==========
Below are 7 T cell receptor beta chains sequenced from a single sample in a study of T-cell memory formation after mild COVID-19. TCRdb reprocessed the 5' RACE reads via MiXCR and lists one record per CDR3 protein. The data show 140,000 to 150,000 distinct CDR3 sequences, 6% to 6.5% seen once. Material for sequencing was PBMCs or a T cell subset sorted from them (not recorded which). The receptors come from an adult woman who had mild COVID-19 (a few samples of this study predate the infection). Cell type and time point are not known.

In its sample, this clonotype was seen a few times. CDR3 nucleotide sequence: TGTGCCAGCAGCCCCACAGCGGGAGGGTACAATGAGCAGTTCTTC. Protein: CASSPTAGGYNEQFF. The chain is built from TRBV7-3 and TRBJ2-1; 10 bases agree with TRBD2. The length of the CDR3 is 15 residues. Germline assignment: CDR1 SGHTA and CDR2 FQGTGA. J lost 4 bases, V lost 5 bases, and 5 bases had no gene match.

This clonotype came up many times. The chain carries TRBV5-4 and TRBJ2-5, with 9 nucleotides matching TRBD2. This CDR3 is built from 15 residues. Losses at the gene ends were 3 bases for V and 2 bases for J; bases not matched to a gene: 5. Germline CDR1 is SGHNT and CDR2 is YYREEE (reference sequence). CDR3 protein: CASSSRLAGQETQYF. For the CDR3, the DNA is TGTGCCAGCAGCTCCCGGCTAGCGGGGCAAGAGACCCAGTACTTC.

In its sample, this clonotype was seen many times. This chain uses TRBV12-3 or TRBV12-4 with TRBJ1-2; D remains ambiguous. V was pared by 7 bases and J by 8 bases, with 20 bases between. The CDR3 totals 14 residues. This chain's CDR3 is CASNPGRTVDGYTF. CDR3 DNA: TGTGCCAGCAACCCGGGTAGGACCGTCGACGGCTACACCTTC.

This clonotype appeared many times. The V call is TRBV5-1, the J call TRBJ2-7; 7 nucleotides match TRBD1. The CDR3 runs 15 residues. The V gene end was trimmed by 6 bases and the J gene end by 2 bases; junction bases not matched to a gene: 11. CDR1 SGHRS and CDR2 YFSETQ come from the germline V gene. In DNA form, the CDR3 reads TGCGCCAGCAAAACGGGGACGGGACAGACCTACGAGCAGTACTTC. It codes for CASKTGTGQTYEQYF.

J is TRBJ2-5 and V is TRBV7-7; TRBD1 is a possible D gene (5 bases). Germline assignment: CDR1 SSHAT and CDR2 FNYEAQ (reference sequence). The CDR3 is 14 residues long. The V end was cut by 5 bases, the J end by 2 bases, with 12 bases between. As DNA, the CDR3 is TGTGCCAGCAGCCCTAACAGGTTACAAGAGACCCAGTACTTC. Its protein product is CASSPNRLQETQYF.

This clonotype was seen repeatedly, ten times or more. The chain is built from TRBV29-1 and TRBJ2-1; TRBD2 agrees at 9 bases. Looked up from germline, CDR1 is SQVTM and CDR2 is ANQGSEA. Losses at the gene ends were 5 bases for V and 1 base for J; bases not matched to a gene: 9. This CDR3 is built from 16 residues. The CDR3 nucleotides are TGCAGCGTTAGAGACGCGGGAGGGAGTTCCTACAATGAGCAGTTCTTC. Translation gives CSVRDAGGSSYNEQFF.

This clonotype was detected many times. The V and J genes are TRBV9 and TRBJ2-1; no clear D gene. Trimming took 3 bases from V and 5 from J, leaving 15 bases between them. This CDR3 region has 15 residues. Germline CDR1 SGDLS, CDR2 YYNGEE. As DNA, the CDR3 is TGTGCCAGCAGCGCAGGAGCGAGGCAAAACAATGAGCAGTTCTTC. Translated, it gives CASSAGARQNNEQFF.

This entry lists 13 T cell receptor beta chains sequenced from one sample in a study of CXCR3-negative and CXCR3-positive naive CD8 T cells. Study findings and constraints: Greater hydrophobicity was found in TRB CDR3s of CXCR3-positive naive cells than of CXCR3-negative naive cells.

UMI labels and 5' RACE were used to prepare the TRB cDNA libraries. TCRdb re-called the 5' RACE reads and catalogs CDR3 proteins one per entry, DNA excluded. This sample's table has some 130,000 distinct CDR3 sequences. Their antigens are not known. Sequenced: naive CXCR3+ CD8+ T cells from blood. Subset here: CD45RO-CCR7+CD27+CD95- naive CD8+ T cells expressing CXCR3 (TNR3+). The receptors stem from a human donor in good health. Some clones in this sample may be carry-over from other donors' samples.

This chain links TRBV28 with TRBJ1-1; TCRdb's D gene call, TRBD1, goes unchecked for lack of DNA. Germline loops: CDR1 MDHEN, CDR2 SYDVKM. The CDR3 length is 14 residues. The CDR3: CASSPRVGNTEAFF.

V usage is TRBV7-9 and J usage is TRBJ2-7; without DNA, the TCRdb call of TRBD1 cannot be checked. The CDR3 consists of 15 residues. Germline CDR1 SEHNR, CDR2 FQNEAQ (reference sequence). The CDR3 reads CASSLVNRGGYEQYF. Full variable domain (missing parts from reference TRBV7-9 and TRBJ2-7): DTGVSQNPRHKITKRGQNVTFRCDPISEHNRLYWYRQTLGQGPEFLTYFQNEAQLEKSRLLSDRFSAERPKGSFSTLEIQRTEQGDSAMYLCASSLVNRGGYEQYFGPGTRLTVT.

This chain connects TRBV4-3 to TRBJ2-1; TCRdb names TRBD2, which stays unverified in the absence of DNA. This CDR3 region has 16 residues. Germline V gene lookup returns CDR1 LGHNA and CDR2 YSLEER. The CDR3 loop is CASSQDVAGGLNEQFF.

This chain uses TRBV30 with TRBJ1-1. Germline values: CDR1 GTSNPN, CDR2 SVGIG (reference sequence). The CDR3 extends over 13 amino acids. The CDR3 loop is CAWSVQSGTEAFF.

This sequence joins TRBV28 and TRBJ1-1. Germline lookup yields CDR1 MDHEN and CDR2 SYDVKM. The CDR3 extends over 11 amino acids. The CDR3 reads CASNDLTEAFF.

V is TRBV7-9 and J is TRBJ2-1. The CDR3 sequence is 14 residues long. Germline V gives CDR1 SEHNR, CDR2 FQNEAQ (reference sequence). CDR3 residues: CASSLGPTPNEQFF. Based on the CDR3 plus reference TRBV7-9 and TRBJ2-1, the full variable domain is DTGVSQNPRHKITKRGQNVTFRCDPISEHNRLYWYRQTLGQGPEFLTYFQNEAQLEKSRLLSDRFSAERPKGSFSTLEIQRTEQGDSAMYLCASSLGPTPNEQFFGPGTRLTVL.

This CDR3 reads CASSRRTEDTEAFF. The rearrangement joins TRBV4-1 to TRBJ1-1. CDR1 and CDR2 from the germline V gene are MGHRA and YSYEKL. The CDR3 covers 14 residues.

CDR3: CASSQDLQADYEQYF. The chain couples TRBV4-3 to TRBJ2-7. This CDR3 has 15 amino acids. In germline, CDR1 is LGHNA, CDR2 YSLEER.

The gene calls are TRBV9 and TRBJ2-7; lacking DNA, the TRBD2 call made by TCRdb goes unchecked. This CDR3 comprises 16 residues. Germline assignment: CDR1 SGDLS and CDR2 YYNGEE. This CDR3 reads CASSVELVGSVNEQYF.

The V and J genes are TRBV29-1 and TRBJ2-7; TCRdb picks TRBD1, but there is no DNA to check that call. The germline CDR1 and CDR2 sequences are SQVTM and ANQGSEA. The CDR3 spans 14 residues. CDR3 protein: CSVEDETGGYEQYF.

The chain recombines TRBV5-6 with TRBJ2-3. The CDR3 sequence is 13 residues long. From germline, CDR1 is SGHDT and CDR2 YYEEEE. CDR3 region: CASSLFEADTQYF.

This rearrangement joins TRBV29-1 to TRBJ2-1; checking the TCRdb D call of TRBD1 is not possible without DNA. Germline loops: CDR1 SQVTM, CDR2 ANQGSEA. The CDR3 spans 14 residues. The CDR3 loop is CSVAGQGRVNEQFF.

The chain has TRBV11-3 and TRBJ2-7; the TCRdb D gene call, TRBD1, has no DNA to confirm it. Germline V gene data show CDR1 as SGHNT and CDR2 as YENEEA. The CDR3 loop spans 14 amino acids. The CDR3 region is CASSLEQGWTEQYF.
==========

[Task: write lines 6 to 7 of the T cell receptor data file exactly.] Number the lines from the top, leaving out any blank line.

J is TRBJ2-5 and V is TRBV7-7; TRBD1 is a possible D gene (5 bases). Germline assignment: CDR1 SSHAT and CDR2 FNYEAQ (reference sequence). The CDR3 is 14 residues long. The V end was cut by 5 bases, the J end by 2 bases, with 12 bases between. As DNA, the CDR3 is TGTGCCAGCAGCCCTAACAGGTTACAAGAGACCCAGTACTTC. Its protein product is CASSPNRLQETQYF.

This clonotype was seen repeatedly, ten times or more. The chain is built from TRBV29-1 and TRBJ2-1; TRBD2 agrees at 9 bases. Looked up from germline, CDR1 is SQVTM and CDR2 is ANQGSEA. Losses at the gene ends were 5 bases for V and 1 base for J; bases not matched to a gene: 9. This CDR3 is built from 16 residues. The CDR3 nucleotides are TGCAGCGTTAGAGACGCGGGAGGGAGTTCCTACAATGAGCAGTTCTTC. Translation gives CSVRDAGGSSYNEQFF.